- The Washington Times - Sunday, January 16, 2000

"I do not recognize the jurisdiction of any other court, except in my country, to try me against all the lies of Spain," Chilean Gen. Augusto Pinochet told a London court in December 1998.

Now, thanks to a decision this week by Britain's Home Secretary Jack Straw, Mr. Pinochet, who has been held under house arrest in Britain for 15 months, may soon be sent back home to Chile. For Chileans and other Latin Americans, however, the Pinochet affair won't soon be forgotten. Mr. Pinochet's defiance, resonant with Latin America's old antagonism toward the Spanish crown, generated support and sympathy at home that his pursuers undoubtedly failed to anticipate.

In October 1998, Spanish judge Baltasar Garzon asked Britain to extradite Mr. Pinochet to Madrid, where the former dictator would stand trial on charges he committed crimes against humanity during his rule of Chile from 1973-1989. In October 1999, a British court granted Mr. Garzon's extradition request. That decision was subsequently appealed and another hearing was to be held in March. But on Tuesday, Britain's Mr. Straw announced he would probably send the 84-year-old general back to Chile because he wasn't healthy enough to stand trial.

Many Chileans, of diverse political stripes, saw the request for Mr. Pinochet's extradition to Spain as an imperial affront to Chile's sovereignty. The Chilean government fought in British courts against the extradition request by the Spanish judge, although many officials, including the foreign minister, were old Pinochet rivals who were exiled during the general's rule. The Spanish government, meanwhile, eager to maintain good relations with its former colonies, has shown scant enthusiasm for Mr. Garzon's pursuit of the aging general and said this week it would have no objections to sending him back to Chile for health reasons.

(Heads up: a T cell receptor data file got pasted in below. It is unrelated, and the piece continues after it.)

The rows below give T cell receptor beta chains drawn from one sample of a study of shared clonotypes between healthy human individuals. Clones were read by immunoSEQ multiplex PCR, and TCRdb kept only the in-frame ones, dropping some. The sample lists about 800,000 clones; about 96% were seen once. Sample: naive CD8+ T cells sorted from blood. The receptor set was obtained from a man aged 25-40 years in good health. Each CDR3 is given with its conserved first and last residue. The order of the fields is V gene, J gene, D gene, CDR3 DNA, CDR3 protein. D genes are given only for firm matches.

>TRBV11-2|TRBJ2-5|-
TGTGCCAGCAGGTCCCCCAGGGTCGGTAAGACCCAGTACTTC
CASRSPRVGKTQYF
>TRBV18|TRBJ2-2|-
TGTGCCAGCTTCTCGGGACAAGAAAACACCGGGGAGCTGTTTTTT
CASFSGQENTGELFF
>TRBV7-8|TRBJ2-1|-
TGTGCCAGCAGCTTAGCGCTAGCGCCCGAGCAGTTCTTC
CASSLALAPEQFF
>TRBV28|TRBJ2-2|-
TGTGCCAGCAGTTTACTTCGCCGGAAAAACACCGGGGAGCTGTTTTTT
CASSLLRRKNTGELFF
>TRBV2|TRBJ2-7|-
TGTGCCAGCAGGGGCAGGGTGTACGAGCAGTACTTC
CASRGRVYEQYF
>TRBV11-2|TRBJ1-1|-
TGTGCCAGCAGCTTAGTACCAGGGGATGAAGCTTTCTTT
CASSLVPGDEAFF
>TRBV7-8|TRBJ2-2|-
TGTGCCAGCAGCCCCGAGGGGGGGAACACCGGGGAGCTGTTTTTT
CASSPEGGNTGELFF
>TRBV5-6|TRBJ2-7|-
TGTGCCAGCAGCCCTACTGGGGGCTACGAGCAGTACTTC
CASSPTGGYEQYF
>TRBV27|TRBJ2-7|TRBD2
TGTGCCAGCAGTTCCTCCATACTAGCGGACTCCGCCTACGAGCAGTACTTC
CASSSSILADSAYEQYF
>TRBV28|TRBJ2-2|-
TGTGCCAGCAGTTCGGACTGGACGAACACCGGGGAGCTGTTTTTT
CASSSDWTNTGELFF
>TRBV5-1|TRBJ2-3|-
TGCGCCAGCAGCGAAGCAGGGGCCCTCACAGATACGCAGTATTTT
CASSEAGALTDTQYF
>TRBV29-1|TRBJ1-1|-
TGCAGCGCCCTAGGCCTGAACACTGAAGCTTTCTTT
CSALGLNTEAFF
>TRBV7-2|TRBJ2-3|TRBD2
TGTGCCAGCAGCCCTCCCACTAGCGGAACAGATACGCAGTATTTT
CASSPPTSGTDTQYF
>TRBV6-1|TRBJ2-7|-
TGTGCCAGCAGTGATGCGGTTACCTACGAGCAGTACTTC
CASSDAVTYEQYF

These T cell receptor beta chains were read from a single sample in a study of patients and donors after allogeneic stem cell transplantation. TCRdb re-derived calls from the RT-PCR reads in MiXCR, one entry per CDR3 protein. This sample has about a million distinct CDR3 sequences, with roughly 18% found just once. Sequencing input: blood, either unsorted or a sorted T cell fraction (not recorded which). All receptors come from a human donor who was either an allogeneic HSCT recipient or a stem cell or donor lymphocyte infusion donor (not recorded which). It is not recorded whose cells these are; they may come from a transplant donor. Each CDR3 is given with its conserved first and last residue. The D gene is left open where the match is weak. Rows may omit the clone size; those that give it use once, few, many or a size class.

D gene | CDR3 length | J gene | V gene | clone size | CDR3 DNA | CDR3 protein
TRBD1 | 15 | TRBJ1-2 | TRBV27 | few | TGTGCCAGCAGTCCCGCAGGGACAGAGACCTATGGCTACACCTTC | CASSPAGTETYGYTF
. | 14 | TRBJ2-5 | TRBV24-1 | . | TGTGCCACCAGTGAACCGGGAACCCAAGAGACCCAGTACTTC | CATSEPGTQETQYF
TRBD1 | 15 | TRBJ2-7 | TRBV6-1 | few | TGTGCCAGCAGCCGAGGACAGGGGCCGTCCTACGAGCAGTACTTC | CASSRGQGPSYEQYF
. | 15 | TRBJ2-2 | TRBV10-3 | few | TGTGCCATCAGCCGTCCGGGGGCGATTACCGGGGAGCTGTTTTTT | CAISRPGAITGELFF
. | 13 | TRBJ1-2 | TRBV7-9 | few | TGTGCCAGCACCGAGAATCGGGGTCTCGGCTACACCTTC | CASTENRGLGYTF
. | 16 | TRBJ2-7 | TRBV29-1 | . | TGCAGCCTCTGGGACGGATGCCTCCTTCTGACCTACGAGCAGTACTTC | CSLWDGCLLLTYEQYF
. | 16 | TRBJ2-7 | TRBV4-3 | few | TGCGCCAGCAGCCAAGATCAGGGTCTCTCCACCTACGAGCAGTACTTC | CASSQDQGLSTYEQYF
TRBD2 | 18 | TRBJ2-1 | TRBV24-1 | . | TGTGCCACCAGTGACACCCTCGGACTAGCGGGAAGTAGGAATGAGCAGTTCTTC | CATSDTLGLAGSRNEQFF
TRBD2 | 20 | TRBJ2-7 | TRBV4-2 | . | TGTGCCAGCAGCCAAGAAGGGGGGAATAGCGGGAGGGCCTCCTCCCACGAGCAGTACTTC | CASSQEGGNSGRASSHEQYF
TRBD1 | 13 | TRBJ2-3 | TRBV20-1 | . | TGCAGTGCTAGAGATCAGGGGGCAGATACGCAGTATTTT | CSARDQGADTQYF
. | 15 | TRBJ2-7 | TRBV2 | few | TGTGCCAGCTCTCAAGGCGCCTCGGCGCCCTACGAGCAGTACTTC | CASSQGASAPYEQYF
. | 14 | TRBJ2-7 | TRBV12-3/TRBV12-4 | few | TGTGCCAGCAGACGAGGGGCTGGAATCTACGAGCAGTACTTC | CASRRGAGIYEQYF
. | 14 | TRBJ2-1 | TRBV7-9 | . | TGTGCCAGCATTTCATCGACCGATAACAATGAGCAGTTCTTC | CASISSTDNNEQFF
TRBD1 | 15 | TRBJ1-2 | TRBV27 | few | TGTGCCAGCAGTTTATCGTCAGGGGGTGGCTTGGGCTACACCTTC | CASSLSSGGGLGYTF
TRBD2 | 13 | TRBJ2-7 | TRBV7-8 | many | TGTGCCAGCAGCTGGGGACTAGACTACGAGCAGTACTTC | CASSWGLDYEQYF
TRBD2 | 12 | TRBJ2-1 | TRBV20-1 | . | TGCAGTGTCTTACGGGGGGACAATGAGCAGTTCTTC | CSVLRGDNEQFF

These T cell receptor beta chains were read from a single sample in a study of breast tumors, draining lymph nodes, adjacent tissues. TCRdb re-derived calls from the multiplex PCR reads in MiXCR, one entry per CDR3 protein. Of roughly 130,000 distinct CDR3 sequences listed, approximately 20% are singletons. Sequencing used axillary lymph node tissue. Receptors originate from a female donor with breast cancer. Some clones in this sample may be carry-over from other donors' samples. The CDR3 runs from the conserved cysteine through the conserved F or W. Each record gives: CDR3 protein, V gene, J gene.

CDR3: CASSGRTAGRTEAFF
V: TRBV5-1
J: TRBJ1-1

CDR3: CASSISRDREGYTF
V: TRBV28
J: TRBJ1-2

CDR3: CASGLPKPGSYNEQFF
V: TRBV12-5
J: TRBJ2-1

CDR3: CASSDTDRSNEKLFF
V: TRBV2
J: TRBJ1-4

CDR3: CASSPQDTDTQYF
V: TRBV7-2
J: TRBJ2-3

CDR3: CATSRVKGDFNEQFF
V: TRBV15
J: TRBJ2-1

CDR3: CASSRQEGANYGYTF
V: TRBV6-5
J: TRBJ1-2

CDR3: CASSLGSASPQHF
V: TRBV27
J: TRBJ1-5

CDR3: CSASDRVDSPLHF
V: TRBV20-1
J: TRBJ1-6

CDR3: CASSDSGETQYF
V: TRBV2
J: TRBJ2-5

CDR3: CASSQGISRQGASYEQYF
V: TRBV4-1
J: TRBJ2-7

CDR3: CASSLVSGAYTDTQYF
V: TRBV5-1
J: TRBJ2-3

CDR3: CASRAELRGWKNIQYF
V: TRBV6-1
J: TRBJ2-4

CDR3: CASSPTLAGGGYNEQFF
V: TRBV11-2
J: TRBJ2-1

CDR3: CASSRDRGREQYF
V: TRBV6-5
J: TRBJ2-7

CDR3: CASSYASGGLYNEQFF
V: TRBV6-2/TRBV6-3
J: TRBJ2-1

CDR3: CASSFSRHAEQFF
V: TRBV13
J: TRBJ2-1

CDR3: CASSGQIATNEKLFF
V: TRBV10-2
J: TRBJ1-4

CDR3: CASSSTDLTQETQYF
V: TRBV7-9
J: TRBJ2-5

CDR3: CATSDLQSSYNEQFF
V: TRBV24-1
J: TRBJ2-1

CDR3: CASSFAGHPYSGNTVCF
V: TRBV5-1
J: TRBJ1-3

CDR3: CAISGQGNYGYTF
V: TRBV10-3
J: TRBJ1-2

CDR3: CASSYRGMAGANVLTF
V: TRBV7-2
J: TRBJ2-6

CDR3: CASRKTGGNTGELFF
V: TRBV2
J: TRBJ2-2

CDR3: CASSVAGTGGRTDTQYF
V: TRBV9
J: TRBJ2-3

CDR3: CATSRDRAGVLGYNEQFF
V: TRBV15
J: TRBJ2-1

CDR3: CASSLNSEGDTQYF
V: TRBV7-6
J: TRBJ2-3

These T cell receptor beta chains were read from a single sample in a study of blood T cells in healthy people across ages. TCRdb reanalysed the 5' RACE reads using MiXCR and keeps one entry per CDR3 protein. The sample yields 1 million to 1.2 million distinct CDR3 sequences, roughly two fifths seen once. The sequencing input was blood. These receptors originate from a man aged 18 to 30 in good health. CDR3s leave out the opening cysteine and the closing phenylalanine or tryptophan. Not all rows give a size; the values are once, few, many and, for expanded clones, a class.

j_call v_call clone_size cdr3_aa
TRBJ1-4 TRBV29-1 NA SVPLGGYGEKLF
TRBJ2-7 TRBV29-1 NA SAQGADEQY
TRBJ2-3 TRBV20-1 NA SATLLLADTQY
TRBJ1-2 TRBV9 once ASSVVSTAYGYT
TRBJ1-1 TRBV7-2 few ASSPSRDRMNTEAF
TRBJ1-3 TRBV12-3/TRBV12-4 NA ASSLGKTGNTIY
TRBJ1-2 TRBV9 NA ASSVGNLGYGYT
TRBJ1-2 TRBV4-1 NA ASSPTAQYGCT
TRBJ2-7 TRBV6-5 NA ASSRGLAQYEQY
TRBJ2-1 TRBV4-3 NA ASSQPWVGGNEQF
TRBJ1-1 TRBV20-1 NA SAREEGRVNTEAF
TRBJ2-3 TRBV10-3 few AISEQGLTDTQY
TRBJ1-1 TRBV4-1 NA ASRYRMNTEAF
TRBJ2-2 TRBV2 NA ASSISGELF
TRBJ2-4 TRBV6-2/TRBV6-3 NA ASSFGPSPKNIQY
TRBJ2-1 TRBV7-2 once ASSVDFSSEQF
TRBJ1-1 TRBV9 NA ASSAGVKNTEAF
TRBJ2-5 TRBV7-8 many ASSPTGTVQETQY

The Chileans and other individuals who saw Mr. Pinochet's extradition as an infringement on Chile's sovereignty were right. Mr. Garzon's experiment with international law was ill-conceived. It was a model not of justice but power of the kind that large nations exercise against former leaders of small countries. For this reason, Mr. Garzon's extradition request harks back to colonial times past. Consider that U.S. documents declassified last year show the FBI tried to track down Chilean leftists in the 1970s on behalf of Mr. Pinochet's government. Despite this U.S. involvement, Mr. Garzon hasn't requested the extradition of any U.S. officials.

Some legal observers feel that the Pinochet case sets a significant precedent to try alleged human-rights abusers outside of their own countries. If so former Russian President Boris Yeltsin could presumably be tried for his role in the genocidal war on Chechnya, and probably ought to be. Likewise, Slobodan Milosevic of Serbia could have been arrested during one of his diplomatic trips abroad. Or what about Cuba's Fidel Castro? Now, there's a candidate. A trial of Mr. Yeltsin is most unlikely, however, since it would risk provoking a nuclear-equipped country.

If a judge from a small country, such as Chile, were to move against a nation such as Russia, the international reaction would certainly be worth watching. Well-deserved as the punishment might be, it is surely the case that politics will get mixed up in the search for universal justice, whether we like it or not.

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